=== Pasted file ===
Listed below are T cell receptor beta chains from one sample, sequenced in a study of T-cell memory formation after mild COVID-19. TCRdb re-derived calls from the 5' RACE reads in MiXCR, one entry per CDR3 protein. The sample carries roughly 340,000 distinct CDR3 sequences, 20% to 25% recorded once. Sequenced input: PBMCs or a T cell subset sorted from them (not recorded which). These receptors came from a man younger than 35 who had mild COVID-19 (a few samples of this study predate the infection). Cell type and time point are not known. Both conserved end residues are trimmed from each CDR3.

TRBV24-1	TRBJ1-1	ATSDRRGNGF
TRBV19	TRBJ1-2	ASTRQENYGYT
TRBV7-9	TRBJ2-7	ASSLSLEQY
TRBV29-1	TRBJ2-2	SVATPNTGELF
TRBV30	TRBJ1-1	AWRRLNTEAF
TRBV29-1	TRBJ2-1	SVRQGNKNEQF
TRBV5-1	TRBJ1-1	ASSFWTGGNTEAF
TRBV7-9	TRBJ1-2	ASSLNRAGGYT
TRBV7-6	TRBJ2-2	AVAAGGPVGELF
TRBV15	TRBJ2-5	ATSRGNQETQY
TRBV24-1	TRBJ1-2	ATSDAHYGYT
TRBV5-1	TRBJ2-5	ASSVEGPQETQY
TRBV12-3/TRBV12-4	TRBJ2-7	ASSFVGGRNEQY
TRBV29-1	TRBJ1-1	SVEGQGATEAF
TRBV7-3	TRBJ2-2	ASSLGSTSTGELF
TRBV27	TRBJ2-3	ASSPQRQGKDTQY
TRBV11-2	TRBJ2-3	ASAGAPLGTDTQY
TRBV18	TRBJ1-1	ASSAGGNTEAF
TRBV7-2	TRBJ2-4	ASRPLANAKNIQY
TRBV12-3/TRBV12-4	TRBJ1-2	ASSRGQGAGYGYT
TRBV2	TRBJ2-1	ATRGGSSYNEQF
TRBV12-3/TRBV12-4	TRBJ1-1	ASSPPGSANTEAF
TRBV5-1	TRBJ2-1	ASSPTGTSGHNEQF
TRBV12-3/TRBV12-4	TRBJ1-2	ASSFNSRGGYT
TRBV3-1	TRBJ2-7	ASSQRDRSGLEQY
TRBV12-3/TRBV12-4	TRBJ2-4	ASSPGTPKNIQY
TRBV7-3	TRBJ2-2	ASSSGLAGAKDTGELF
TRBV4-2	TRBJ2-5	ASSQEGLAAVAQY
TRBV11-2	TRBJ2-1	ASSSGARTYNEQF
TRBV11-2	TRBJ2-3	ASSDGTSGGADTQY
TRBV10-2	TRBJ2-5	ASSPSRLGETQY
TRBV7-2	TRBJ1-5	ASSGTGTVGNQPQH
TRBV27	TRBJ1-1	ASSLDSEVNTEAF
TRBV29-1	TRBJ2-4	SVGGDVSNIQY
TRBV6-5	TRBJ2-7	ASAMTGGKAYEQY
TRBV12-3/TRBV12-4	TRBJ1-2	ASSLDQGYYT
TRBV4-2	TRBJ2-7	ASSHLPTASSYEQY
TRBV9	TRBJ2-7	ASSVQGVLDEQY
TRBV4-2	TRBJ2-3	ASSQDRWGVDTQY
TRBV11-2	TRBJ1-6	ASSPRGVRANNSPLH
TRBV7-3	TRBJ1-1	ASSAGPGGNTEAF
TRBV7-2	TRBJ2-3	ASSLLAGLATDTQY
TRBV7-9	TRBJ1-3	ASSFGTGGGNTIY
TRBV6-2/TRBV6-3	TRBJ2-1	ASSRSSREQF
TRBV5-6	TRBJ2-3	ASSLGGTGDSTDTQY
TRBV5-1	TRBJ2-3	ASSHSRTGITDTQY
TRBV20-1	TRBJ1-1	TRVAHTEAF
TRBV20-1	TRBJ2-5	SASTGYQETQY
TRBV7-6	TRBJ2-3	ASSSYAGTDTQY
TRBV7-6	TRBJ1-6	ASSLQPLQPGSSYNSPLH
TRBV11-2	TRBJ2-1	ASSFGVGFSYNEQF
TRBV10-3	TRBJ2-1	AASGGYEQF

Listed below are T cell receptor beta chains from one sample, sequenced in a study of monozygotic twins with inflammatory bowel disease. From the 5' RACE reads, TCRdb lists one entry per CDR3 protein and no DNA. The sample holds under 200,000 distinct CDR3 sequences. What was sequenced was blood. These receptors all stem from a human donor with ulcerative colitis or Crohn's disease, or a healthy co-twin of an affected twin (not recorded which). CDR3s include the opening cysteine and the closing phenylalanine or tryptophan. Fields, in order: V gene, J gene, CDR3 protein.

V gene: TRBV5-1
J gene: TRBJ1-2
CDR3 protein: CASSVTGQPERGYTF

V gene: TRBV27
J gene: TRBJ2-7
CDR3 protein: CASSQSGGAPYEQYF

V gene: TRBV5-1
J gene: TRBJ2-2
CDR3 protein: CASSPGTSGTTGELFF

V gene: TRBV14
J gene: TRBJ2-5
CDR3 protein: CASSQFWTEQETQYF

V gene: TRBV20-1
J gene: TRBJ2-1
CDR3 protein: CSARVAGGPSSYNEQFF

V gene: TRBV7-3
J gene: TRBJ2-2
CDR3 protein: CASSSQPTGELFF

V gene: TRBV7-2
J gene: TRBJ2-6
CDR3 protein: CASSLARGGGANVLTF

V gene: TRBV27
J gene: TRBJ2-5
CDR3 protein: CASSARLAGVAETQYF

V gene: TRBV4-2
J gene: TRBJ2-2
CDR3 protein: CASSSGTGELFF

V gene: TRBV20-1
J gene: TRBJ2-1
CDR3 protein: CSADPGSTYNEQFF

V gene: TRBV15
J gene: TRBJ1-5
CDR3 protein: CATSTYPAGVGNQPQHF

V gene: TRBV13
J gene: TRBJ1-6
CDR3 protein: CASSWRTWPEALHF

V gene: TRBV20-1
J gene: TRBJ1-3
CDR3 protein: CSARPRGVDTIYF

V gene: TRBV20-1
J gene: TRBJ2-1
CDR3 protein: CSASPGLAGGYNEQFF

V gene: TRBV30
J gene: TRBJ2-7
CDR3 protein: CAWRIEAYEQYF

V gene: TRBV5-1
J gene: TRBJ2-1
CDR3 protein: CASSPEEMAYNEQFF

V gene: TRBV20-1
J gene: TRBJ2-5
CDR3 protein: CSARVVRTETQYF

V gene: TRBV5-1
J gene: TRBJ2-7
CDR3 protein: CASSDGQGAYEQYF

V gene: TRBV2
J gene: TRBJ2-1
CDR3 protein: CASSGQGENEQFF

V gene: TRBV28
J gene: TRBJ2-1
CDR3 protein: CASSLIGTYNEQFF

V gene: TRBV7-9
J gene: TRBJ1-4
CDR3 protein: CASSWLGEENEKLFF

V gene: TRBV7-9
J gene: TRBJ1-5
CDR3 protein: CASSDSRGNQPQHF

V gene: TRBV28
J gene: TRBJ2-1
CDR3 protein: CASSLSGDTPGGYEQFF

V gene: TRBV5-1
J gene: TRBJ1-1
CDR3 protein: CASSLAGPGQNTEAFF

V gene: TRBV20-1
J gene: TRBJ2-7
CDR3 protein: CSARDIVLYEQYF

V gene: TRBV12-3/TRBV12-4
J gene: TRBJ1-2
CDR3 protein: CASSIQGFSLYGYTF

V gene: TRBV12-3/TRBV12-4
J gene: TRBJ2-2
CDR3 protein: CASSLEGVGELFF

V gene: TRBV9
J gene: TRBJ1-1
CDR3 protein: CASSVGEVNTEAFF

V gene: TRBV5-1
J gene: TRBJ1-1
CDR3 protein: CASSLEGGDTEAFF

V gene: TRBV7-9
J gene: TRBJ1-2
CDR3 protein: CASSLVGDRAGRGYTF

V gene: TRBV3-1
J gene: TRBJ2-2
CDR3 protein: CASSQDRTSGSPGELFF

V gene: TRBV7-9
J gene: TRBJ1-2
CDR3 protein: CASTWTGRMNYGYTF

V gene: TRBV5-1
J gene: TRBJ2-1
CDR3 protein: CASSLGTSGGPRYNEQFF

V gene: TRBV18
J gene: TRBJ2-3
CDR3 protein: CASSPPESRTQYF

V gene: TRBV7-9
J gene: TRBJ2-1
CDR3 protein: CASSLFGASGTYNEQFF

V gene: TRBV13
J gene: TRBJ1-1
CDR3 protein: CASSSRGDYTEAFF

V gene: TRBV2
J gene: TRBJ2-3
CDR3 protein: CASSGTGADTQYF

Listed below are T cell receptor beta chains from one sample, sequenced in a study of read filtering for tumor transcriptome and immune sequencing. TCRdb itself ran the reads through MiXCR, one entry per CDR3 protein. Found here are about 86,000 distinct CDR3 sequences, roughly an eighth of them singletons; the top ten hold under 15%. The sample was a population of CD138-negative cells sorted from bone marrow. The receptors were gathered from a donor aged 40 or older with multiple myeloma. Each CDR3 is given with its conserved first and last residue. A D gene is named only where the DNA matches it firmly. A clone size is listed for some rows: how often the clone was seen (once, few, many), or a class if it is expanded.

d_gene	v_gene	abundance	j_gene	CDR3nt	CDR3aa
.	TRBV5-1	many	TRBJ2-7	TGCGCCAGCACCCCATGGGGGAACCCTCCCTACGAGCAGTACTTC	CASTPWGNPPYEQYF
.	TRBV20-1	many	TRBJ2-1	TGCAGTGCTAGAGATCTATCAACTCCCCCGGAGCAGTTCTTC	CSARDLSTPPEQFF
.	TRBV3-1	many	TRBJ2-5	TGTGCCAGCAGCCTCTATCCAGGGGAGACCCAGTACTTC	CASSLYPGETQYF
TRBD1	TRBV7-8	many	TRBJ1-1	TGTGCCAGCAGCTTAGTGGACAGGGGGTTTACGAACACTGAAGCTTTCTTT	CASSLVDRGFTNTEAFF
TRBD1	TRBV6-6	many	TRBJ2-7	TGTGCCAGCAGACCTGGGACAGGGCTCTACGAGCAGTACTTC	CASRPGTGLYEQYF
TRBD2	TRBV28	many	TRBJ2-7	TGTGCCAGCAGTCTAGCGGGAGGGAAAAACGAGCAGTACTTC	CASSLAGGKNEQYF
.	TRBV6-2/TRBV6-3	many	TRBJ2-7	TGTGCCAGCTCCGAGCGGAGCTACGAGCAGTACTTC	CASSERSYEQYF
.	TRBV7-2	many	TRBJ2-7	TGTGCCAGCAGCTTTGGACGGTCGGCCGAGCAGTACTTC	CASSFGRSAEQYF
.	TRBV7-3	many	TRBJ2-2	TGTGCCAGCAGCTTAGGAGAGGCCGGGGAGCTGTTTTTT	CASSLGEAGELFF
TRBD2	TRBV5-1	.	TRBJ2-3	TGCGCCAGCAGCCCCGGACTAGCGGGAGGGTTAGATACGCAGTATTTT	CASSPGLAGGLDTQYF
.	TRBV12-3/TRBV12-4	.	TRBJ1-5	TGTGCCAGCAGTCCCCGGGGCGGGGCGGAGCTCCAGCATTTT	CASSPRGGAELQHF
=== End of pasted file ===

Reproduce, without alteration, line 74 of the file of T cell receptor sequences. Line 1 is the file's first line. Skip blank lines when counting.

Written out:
J gene: TRBJ2-6